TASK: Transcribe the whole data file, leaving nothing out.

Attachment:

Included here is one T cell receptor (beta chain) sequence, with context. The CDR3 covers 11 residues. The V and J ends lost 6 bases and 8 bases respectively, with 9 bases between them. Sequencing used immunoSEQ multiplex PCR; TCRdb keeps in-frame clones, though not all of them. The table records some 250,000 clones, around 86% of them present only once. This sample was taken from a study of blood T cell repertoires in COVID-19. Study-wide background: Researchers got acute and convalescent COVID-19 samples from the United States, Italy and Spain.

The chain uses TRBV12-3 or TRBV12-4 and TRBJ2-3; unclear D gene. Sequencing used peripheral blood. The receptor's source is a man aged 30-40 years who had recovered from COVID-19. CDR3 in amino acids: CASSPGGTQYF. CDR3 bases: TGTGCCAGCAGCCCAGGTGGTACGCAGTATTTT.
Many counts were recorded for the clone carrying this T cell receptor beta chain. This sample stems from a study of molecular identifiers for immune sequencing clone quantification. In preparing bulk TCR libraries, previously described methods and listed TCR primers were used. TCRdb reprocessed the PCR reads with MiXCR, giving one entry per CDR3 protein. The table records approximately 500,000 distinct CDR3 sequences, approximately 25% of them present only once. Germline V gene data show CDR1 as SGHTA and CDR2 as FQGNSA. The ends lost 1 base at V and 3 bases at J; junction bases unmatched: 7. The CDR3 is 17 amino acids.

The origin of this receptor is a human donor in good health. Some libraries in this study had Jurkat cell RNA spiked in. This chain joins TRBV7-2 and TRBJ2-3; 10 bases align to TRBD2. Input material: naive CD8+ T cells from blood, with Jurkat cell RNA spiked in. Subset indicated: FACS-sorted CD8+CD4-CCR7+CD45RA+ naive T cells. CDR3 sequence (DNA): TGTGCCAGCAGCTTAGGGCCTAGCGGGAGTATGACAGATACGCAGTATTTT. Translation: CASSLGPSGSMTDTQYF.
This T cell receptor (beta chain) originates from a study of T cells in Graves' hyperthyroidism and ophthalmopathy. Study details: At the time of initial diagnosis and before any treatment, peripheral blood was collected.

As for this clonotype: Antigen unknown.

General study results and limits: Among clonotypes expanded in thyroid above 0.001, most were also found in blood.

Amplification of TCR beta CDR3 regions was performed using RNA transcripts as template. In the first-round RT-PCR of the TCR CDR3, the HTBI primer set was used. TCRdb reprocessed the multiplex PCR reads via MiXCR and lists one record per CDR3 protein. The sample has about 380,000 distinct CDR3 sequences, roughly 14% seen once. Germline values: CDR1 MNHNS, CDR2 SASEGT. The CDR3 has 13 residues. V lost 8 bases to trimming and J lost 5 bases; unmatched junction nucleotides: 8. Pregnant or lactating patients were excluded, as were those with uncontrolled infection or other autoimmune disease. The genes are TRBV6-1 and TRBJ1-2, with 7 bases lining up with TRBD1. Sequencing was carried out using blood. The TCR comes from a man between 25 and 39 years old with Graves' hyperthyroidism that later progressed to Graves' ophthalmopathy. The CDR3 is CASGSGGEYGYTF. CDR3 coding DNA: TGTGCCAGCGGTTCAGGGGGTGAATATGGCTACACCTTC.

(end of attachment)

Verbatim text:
Included here is one T cell receptor (beta chain) sequence, with context. The CDR3 covers 11 residues. The V and J ends lost 6 bases and 8 bases respectively, with 9 bases between them. Sequencing used immunoSEQ multiplex PCR; TCRdb keeps in-frame clones, though not all of them. The table records some 250,000 clones, around 86% of them present only once. This sample was taken from a study of blood T cell repertoires in COVID-19. Study-wide background: Researchers got acute and convalescent COVID-19 samples from the United States, Italy and Spain.

The chain uses TRBV12-3 or TRBV12-4 and TRBJ2-3; unclear D gene. Sequencing used peripheral blood. The receptor's source is a man aged 30-40 years who had recovered from COVID-19. CDR3 in amino acids: CASSPGGTQYF. CDR3 bases: TGTGCCAGCAGCCCAGGTGGTACGCAGTATTTT.
Many counts were recorded for the clone carrying this T cell receptor beta chain. This sample stems from a study of molecular identifiers for immune sequencing clone quantification. In preparing bulk TCR libraries, previously described methods and listed TCR primers were used. TCRdb reprocessed the PCR reads with MiXCR, giving one entry per CDR3 protein. The table records approximately 500,000 distinct CDR3 sequences, approximately 25% of them present only once. Germline V gene data show CDR1 as SGHTA and CDR2 as FQGNSA. The ends lost 1 base at V and 3 bases at J; junction bases unmatched: 7. The CDR3 is 17 amino acids.

The origin of this receptor is a human donor in good health. Some libraries in this study had Jurkat cell RNA spiked in. This chain joins TRBV7-2 and TRBJ2-3; 10 bases align to TRBD2. Input material: naive CD8+ T cells from blood, with Jurkat cell RNA spiked in. Subset indicated: FACS-sorted CD8+CD4-CCR7+CD45RA+ naive T cells. CDR3 sequence (DNA): TGTGCCAGCAGCTTAGGGCCTAGCGGGAGTATGACAGATACGCAGTATTTT. Translation: CASSLGPSGSMTDTQYF.
This T cell receptor (beta chain) originates from a study of T cells in Graves' hyperthyroidism and ophthalmopathy. Study details: At the time of initial diagnosis and before any treatment, peripheral blood was collected.

As for this clonotype: Antigen unknown.

General study results and limits: Among clonotypes expanded in thyroid above 0.001, most were also found in blood.

Amplification of TCR beta CDR3 regions was performed using RNA transcripts as template. In the first-round RT-PCR of the TCR CDR3, the HTBI primer set was used. TCRdb reprocessed the multiplex PCR reads via MiXCR and lists one record per CDR3 protein. The sample has about 380,000 distinct CDR3 sequences, roughly 14% seen once. Germline values: CDR1 MNHNS, CDR2 SASEGT. The CDR3 has 13 residues. V lost 8 bases to trimming and J lost 5 bases; unmatched junction nucleotides: 8. Pregnant or lactating patients were excluded, as were those with uncontrolled infection or other autoimmune disease. The genes are TRBV6-1 and TRBJ1-2, with 7 bases lining up with TRBD1. Sequencing was carried out using blood. The TCR comes from a man between 25 and 39 years old with Graves' hyperthyroidism that later progressed to Graves' ophthalmopathy. The CDR3 is CASGSGGEYGYTF. CDR3 coding DNA: TGTGCCAGCGGTTCAGGGGGTGAATATGGCTACACCTTC.